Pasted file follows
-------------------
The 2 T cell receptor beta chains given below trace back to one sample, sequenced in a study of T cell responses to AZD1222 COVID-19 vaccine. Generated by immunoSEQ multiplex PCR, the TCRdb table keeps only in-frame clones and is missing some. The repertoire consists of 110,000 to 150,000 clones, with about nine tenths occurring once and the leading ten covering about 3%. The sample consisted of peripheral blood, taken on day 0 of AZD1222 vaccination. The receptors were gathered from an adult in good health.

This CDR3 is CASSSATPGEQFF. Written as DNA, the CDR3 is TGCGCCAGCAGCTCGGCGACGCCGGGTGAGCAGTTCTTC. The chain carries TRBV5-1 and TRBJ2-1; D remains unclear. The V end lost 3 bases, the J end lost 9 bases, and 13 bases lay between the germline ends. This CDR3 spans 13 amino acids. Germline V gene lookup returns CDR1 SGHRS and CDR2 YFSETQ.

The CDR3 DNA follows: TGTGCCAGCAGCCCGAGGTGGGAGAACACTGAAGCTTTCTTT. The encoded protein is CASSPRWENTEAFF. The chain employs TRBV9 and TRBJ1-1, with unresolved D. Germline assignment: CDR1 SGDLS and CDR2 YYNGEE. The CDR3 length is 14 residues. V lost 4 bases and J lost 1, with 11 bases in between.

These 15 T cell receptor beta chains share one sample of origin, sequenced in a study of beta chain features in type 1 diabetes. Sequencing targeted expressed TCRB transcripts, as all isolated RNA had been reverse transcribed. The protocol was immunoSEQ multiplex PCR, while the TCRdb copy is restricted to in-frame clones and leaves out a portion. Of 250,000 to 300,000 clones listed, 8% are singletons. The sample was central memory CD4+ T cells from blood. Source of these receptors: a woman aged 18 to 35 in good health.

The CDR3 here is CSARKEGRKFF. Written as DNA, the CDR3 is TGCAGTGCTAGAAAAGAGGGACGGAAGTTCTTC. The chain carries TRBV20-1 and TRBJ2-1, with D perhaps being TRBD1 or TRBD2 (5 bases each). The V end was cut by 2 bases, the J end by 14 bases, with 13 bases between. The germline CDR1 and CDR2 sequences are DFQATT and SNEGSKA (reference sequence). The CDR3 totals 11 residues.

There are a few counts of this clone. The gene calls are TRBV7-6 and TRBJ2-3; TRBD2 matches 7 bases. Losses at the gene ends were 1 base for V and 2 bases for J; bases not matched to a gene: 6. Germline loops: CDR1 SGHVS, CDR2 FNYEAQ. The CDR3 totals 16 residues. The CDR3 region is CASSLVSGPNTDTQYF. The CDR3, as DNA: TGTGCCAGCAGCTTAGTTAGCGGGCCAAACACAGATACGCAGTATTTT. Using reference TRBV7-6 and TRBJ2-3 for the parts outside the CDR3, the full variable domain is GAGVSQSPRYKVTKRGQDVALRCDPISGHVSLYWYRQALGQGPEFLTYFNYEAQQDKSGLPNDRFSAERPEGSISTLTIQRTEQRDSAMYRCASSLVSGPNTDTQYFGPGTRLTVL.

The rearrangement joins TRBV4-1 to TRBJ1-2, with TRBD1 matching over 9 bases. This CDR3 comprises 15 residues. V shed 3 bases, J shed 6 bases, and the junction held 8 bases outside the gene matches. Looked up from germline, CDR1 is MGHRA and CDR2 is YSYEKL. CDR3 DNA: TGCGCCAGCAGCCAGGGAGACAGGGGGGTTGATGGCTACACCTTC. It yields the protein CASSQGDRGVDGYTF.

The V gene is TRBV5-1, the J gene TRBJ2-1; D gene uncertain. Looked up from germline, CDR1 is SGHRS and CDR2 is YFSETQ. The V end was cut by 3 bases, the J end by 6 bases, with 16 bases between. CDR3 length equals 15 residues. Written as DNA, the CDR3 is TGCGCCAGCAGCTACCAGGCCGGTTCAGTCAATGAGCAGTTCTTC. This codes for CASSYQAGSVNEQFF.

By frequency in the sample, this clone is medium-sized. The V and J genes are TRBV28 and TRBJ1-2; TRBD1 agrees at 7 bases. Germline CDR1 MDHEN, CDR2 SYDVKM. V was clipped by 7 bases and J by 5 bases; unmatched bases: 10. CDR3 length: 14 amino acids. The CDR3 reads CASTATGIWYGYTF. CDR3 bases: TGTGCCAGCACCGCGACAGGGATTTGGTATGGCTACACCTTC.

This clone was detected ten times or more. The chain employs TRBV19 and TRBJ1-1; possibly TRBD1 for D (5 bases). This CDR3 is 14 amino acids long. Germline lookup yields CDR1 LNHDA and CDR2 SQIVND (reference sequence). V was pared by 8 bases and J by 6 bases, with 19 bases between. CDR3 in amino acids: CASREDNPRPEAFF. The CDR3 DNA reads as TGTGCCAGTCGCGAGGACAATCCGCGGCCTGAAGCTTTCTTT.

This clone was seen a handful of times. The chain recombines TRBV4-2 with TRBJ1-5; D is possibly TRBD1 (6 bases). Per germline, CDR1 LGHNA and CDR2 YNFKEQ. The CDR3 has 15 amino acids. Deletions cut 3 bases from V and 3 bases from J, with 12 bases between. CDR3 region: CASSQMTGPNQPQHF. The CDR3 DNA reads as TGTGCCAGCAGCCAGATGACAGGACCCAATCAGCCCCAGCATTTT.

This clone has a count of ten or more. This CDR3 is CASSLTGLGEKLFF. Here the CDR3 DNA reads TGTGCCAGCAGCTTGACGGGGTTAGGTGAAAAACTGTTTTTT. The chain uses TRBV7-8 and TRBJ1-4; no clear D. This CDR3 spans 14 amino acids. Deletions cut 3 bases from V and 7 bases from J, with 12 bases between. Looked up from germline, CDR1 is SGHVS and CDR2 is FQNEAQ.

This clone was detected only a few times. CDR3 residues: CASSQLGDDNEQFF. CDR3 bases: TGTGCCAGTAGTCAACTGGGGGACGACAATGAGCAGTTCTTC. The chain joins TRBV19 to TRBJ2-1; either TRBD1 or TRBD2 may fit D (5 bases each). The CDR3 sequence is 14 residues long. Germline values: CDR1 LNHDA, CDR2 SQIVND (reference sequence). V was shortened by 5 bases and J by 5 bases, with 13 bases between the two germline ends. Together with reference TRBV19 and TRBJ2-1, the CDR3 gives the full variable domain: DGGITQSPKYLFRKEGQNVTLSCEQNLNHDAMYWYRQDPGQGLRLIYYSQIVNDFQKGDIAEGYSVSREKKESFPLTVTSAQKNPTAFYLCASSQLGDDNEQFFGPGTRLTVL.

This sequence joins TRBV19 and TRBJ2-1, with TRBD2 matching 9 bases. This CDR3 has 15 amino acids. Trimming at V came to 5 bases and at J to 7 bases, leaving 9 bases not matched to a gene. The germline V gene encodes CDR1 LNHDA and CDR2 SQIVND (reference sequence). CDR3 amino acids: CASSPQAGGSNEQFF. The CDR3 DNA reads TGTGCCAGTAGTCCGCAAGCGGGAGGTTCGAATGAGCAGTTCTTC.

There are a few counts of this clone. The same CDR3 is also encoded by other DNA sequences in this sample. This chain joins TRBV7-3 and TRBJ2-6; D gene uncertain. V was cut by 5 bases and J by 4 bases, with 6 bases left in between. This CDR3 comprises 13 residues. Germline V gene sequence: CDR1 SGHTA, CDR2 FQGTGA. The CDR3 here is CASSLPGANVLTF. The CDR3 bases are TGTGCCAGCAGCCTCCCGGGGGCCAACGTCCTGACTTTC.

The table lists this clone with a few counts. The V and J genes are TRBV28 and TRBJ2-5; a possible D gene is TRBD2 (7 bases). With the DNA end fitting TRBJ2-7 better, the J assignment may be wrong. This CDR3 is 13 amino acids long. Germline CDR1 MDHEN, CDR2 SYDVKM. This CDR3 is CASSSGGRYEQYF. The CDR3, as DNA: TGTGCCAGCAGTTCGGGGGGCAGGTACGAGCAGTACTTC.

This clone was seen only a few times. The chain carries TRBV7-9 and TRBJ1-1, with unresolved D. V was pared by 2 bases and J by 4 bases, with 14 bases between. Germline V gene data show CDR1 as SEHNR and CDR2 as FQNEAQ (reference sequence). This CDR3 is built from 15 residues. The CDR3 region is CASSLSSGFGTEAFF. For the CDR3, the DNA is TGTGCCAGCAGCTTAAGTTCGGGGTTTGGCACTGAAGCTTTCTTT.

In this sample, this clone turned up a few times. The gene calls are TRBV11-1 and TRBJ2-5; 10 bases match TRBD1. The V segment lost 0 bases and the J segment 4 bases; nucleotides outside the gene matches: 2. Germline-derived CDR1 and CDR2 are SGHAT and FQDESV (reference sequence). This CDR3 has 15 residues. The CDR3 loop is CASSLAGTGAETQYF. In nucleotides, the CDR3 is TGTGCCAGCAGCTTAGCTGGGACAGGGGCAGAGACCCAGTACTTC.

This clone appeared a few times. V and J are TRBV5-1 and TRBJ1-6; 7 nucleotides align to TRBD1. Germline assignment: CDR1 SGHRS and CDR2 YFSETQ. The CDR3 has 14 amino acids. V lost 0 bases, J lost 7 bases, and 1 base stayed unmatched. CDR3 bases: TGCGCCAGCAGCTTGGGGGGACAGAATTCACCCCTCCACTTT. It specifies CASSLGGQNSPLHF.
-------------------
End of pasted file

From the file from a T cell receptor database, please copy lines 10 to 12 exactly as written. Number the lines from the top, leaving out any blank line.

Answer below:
This clone was detected ten times or more. The chain employs TRBV19 and TRBJ1-1; possibly TRBD1 for D (5 bases). This CDR3 is 14 amino acids long. Germline lookup yields CDR1 LNHDA and CDR2 SQIVND (reference sequence). V was pared by 8 bases and J by 6 bases, with 19 bases between. CDR3 in amino acids: CASREDNPRPEAFF. The CDR3 DNA reads as TGTGCCAGTCGCGAGGACAATCCGCGGCCTGAAGCTTTCTTT.

This clone was seen a handful of times. The chain recombines TRBV4-2 with TRBJ1-5; D is possibly TRBD1 (6 bases). Per germline, CDR1 LGHNA and CDR2 YNFKEQ. The CDR3 has 15 amino acids. Deletions cut 3 bases from V and 3 bases from J, with 12 bases between. CDR3 region: CASSQMTGPNQPQHF. The CDR3 DNA reads as TGTGCCAGCAGCCAGATGACAGGACCCAATCAGCCCCAGCATTTT.

This clone has a count of ten or more. This CDR3 is CASSLTGLGEKLFF. Here the CDR3 DNA reads TGTGCCAGCAGCTTGACGGGGTTAGGTGAAAAACTGTTTTTT. The chain uses TRBV7-8 and TRBJ1-4; no clear D. This CDR3 spans 14 amino acids. Deletions cut 3 bases from V and 7 bases from J, with 12 bases between. Looked up from germline, CDR1 is SGHVS and CDR2 is FQNEAQ.